Stanford EE Computer Systems Colloquium
4:15PM, Wednesday, Mar 3, 2010
HP Auditorium, Gates Computer Science Building B01
Economic Webs and The Evolution of Wealth
About the talk:
Finnish Distinguished Professor
Signal Processing Departments
Tampere University of Technology
University of Vermont
Departments of Biochemistry and Mathematics
Economic growth theory considers aggregates such as GDP, and has tended to ignore the specific structure and productive competencies in an economy with respect to its capacity for growth. In the past 50,000 years, the diversity of goods and services has grown from perhaps 1000 to billions. The diversity of production capacities has grown vastly as well.
An economic web is a bipartite graph consisting of goods as nodes and production capacities as boxes. Factors that are inputs to production of a product (node), are denoted by arrows from the input factor nodes to the box, and arrows out to one or all product nodes.
I will discuss three major topics:
- As the diversity (number) of production capacities increase on
one axis, and the number of goods that can serve as input factors
increase on a second axis, a roughly hyperbolic curve in this space
separates a subcritical from a supracritical economy. The former
cannot generate an increasing diversity of goods, from a supracritical
economy that can generate an increasing diversity of goods and novel
production capacities. Alberta Canada is subcritical, exporting wood,
oil, wheat and beef. Ethiopia is subcritical, exporting coffee. The
global economy is supracritical. Transition to supracritical behavior
is an essential feature of economic growth.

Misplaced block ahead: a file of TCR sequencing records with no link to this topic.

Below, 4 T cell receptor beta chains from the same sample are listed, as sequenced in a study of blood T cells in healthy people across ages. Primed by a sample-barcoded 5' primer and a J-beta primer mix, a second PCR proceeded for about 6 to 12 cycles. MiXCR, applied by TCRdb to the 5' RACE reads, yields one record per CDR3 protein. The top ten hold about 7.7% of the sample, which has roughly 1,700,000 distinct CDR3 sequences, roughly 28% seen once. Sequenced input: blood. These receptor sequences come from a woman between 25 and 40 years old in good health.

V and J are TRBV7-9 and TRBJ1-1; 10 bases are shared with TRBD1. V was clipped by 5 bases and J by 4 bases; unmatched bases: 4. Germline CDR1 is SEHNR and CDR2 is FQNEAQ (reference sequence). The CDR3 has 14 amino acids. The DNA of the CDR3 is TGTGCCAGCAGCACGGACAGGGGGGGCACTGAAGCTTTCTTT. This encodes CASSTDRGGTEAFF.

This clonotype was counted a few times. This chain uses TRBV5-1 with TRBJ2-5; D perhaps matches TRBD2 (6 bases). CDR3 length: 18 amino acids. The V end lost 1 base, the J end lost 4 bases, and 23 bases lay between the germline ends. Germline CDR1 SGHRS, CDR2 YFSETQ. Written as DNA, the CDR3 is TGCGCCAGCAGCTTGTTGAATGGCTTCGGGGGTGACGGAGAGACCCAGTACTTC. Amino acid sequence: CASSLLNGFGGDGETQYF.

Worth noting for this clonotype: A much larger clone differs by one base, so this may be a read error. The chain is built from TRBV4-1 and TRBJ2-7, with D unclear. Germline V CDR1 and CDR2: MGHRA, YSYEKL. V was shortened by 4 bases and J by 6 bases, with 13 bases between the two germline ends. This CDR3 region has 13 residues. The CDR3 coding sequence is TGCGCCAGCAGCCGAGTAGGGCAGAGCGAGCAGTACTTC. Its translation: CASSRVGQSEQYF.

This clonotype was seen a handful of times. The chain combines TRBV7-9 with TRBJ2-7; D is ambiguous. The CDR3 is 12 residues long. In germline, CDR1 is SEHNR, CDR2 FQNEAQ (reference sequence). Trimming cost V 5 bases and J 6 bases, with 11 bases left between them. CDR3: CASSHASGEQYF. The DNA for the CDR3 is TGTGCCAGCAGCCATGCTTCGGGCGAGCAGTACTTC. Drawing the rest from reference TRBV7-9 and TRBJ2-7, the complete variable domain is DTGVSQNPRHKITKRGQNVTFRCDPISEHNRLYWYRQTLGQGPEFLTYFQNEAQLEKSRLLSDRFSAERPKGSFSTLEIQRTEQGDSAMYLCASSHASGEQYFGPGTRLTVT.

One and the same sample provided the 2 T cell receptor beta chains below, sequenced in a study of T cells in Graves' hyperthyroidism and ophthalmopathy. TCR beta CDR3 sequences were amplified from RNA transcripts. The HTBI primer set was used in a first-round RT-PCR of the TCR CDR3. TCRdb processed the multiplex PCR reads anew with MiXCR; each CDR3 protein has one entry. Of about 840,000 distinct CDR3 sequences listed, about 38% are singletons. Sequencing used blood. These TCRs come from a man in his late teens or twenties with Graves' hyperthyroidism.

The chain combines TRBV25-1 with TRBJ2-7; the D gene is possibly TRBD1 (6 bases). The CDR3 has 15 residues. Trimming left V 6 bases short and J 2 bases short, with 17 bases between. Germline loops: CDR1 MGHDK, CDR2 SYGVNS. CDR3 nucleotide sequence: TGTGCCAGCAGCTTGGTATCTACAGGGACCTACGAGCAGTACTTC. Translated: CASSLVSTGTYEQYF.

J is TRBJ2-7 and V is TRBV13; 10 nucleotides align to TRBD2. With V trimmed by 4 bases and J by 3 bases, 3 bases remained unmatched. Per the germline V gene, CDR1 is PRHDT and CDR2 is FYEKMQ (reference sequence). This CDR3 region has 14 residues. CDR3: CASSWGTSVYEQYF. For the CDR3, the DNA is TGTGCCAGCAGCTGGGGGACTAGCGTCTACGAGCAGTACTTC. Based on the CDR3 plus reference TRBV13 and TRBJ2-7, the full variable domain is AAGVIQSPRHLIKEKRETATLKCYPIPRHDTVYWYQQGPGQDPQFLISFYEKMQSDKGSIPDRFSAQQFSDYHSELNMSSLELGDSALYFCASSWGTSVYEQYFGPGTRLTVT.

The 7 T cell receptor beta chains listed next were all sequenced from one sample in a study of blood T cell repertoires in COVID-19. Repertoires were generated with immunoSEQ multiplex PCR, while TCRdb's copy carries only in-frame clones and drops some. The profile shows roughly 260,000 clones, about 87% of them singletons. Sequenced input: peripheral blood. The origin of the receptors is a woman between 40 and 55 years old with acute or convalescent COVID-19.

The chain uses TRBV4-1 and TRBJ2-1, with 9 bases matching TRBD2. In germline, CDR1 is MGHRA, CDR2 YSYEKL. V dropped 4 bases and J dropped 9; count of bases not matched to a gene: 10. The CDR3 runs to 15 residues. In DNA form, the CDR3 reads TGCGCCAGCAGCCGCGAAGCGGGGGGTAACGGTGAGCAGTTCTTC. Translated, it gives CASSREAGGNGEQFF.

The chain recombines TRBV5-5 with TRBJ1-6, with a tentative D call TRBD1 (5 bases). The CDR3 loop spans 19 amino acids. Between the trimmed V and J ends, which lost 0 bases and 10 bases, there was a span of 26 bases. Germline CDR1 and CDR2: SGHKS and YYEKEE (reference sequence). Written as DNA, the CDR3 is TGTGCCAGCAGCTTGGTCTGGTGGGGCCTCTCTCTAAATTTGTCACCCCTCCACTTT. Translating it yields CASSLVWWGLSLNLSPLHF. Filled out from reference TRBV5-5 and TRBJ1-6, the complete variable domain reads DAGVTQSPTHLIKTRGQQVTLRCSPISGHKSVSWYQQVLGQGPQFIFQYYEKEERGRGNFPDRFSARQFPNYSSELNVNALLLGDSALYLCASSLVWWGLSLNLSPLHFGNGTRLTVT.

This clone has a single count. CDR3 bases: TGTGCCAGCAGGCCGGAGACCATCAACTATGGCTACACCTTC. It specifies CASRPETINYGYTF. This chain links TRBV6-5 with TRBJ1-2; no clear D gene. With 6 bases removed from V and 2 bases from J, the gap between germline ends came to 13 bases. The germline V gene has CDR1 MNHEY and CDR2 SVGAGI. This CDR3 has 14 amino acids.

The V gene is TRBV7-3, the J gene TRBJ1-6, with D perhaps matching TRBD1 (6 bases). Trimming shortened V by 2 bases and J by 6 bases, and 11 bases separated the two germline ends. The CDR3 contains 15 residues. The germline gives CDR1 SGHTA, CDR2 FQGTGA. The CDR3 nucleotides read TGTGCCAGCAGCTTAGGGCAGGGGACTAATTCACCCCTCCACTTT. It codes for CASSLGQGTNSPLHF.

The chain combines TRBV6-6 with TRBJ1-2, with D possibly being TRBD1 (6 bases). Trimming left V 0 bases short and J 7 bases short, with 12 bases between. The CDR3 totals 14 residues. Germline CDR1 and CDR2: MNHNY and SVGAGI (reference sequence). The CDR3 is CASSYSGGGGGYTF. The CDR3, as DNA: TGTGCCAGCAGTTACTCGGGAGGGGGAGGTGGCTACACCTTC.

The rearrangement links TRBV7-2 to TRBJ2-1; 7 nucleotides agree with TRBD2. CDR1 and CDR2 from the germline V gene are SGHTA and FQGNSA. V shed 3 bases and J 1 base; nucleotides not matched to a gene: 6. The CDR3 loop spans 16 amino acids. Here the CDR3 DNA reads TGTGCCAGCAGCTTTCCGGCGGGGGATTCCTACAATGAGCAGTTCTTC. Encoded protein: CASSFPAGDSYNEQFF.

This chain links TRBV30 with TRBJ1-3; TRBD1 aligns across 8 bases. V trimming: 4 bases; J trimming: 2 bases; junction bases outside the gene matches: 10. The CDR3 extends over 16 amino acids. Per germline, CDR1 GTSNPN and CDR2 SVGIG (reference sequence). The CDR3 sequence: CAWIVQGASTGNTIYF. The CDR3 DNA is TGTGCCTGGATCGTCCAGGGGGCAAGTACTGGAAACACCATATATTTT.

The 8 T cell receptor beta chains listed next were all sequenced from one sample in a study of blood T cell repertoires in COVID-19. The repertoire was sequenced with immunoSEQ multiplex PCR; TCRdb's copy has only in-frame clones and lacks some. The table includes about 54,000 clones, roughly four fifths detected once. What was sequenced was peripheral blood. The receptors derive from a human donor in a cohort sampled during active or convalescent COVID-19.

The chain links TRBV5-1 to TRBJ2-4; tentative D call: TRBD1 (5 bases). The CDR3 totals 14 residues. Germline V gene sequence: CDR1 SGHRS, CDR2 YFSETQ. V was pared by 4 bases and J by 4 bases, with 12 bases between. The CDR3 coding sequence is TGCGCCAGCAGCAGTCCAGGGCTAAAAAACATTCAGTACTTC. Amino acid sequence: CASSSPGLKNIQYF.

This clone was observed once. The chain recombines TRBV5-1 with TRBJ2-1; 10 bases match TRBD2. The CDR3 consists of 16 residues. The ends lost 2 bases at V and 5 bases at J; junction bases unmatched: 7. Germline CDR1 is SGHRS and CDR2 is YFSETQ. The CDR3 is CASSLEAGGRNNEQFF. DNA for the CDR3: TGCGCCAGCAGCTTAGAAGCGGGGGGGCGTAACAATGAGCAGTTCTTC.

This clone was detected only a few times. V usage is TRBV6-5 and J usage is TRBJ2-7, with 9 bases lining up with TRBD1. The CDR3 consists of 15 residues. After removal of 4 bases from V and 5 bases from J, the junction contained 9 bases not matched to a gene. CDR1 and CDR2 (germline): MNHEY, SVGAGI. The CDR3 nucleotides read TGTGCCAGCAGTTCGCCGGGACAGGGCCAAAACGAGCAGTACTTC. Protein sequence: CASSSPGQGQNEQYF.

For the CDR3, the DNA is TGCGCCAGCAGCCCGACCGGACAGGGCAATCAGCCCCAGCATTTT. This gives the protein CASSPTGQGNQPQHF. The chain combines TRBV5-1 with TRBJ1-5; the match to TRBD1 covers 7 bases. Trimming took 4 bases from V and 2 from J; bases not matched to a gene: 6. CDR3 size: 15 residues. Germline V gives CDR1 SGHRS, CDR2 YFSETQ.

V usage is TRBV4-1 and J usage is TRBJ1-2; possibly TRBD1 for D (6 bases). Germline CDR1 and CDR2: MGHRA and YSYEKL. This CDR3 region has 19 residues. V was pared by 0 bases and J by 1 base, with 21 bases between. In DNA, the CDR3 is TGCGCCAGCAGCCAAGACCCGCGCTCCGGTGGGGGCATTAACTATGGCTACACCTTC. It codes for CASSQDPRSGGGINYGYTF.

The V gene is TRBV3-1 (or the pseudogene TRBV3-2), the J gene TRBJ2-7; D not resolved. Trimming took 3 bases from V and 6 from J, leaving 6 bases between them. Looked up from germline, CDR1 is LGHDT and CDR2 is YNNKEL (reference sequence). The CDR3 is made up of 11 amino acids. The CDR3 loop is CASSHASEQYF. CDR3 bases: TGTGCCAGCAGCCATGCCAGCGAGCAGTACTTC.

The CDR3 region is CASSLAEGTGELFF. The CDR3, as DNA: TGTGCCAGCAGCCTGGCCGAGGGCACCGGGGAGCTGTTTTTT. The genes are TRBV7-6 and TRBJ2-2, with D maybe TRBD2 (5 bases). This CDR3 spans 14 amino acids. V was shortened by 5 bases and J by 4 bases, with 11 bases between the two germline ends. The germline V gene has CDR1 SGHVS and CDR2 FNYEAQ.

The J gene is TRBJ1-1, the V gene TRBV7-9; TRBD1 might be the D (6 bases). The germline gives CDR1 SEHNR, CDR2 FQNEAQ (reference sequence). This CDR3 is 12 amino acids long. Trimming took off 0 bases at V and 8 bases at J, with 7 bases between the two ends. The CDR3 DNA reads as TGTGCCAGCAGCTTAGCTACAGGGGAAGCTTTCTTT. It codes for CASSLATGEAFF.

- There are knowledge spillovers, as is well known, from production
of one product to those that are similar. R. Hausmann has mapped this
in some detail. A high diversity of production capacities suggests
ease of combining these to produce new goods.
- It is a fundamental fact that we cannot finitely prestate the goods
and services that will emerge in an evolving economy, just as we cannot
finitely prestate what adaptations may occur in biological evolution
by Darwinian exaptations. We cannot make probability statements
here because we do not know the sample space. No law can be had for
this unfolding. Therefore in the real economy, not only do we not
know what WILL happen, we do not even know what CAN happen. All the
above have major implications about fostering economic growth, and
policy formation, when governments want milestones that cannot be
set with respect to goods whose possibilities cannot be foreseen.
There is no downloadable version of the slides
for this talk available at this time.
About the speaker:
Stuart Alan Kauffman (28 September 1939) is an American theoretical
biologist and complex systems researcher concerning the origin of life
on Earth. He is best known for arguing that the complexity of biological
systems and organisms might result as much from self-organization and
far-from-equilibrium dynamics as from Darwinian natural selection, as well
as for applying models of Boolean networks to simplified genetic circuits.
Kauffman rose to prominence through his association with the Santa Fe Institute (a non-profit research institute dedicated to the study of complex systems), where he was faculty in residence from 1986 to 1997, and through his work on models in various areas of biology.
[extracted from Wikipedia]